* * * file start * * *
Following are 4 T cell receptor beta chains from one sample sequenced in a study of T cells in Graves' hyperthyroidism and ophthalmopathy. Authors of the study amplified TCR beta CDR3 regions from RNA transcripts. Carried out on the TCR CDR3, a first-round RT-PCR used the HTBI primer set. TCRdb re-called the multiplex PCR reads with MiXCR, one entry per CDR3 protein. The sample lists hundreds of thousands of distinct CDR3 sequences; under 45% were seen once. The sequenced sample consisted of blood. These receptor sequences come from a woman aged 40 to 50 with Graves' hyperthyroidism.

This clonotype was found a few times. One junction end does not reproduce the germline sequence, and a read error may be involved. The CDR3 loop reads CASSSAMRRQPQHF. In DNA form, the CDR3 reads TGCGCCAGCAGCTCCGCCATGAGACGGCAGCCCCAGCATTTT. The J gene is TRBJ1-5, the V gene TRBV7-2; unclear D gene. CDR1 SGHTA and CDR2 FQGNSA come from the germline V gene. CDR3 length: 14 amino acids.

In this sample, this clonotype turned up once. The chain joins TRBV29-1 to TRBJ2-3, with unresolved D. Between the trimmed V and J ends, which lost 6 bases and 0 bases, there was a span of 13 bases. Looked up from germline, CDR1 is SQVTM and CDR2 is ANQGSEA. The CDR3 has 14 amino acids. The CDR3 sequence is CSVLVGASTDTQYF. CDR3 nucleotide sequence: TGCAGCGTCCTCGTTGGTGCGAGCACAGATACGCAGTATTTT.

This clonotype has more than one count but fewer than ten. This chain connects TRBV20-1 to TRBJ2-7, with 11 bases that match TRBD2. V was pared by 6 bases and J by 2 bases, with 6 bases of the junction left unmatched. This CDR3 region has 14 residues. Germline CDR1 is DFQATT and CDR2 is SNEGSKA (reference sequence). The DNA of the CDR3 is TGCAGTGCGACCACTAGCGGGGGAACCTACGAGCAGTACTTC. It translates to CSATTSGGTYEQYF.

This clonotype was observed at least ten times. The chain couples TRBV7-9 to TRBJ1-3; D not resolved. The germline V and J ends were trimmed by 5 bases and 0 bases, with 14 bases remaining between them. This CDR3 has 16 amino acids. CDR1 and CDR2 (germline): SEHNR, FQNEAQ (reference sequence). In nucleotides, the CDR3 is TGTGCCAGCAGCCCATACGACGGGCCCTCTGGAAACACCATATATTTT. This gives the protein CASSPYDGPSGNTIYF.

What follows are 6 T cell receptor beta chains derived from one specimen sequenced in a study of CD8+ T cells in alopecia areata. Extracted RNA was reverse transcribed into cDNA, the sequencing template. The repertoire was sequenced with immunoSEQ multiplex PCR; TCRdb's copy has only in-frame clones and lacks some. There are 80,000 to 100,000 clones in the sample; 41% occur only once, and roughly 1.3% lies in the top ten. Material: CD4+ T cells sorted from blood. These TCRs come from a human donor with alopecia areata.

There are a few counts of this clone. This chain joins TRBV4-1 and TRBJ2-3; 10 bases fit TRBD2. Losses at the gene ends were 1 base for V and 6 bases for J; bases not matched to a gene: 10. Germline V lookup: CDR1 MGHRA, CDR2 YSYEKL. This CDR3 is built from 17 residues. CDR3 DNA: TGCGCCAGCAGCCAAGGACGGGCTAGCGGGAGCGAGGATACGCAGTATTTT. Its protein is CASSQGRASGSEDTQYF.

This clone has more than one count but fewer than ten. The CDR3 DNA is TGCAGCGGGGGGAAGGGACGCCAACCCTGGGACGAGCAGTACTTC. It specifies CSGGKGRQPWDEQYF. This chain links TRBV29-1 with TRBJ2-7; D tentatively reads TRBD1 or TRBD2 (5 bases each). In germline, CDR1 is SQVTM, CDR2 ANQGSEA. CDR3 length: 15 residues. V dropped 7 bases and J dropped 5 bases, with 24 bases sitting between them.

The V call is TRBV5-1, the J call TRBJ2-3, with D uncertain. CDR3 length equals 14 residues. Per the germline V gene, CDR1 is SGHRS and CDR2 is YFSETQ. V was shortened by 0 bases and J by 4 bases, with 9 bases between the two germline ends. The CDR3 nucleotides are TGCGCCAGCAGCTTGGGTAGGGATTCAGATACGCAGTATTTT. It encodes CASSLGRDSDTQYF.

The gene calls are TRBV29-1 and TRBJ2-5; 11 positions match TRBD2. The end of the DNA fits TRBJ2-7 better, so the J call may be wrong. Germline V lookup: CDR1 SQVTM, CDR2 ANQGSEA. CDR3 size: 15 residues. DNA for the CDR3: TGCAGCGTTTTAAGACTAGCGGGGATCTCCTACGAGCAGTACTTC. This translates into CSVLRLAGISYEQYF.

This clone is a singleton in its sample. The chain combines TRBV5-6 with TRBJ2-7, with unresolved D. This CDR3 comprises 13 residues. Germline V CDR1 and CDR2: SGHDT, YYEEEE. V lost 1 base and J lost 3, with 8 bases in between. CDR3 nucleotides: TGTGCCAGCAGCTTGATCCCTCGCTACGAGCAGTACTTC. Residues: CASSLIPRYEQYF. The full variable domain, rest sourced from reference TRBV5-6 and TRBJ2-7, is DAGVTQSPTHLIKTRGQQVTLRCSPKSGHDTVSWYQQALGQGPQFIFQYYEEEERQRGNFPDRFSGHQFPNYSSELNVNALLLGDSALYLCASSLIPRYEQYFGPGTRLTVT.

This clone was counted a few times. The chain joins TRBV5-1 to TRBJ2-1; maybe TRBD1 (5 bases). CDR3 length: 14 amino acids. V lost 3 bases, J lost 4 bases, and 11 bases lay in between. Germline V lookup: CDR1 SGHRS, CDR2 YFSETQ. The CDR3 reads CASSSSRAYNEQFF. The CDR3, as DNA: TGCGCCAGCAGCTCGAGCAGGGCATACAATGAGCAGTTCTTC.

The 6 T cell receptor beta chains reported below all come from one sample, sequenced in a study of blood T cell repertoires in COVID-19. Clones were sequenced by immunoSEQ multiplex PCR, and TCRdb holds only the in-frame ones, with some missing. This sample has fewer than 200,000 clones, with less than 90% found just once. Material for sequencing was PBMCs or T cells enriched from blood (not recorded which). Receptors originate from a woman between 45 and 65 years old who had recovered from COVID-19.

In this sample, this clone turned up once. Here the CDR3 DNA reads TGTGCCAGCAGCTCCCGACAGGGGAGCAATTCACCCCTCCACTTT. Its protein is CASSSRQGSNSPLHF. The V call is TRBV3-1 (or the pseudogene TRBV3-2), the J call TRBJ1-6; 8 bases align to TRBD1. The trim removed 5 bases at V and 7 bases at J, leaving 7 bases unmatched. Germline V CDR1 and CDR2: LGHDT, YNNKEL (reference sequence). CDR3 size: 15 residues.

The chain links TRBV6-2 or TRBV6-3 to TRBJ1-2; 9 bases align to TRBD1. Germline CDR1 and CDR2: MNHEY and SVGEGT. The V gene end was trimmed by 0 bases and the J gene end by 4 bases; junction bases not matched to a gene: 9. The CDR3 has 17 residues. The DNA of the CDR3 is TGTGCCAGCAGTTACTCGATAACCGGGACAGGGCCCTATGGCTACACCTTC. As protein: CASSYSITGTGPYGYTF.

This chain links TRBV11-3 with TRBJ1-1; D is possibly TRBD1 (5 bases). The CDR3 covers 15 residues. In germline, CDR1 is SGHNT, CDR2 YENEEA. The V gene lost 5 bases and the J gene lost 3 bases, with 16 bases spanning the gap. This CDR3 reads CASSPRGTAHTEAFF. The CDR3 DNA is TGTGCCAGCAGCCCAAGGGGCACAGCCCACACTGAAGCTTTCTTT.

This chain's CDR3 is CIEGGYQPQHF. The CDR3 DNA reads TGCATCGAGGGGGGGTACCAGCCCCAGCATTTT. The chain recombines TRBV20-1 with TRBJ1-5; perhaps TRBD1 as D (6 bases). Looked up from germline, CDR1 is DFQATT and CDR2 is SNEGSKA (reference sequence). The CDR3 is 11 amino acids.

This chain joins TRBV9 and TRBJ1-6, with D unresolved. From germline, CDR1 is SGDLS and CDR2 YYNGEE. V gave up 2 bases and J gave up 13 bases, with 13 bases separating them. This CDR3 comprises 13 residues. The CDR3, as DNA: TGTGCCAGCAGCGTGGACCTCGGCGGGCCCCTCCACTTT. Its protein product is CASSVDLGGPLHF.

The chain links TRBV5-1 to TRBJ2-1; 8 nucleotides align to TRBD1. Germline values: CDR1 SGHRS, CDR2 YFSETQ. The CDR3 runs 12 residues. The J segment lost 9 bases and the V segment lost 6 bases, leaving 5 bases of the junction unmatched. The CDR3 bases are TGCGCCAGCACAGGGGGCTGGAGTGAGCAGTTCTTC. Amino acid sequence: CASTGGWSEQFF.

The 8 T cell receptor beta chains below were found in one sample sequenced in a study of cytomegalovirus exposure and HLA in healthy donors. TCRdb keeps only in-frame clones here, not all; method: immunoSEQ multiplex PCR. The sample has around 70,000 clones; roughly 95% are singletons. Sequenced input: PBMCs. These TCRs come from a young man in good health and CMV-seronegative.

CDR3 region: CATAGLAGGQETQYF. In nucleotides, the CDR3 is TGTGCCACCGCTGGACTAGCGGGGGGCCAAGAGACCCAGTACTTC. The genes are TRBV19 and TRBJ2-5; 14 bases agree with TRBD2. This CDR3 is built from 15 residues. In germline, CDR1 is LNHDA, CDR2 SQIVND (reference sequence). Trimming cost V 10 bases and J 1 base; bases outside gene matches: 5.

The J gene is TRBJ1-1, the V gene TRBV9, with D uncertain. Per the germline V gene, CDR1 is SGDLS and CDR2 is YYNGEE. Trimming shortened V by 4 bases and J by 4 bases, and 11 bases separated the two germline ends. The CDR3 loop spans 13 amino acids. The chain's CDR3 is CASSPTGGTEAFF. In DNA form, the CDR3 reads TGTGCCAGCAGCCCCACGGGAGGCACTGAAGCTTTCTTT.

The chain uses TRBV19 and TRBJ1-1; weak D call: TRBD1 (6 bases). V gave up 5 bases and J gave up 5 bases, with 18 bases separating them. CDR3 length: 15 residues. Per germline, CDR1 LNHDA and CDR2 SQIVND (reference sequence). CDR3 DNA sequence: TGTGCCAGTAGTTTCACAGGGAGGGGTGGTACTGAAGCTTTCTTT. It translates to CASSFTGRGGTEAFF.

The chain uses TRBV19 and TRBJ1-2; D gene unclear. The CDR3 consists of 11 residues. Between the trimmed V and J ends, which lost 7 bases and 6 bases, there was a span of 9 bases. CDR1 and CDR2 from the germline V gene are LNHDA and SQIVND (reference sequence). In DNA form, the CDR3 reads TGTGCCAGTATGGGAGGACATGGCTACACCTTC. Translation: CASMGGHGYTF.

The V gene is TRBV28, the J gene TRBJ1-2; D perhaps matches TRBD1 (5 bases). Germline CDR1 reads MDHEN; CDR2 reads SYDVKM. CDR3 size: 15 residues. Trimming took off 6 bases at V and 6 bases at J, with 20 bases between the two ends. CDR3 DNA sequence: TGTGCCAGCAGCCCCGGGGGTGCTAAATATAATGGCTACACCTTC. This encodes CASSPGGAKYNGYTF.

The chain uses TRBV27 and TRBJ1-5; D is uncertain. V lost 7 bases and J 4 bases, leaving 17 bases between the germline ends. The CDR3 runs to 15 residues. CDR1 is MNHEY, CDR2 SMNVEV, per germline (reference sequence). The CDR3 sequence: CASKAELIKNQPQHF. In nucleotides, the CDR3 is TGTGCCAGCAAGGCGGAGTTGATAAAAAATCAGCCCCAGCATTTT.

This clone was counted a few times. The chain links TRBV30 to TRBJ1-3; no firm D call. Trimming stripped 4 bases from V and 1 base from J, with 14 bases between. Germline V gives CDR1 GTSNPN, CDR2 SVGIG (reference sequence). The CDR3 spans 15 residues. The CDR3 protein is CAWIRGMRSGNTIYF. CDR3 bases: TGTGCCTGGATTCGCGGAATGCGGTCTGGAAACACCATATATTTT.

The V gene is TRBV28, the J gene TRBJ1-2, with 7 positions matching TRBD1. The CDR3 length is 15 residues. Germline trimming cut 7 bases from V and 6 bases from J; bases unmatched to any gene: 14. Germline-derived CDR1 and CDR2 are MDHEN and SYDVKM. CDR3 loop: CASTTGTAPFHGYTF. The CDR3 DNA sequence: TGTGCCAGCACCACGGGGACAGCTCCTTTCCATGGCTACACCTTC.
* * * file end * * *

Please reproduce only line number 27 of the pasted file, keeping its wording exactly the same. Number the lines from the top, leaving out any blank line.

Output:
This clone was counted a few times. The chain links TRBV30 to TRBJ1-3; no firm D call. Trimming stripped 4 bases from V and 1 base from J, with 14 bases between. Germline V gives CDR1 GTSNPN, CDR2 SVGIG (reference sequence). The CDR3 spans 15 residues. The CDR3 protein is CAWIRGMRSGNTIYF. CDR3 bases: TGTGCCTGGATTCGCGGAATGCGGTCTGGAAACACCATATATTTT.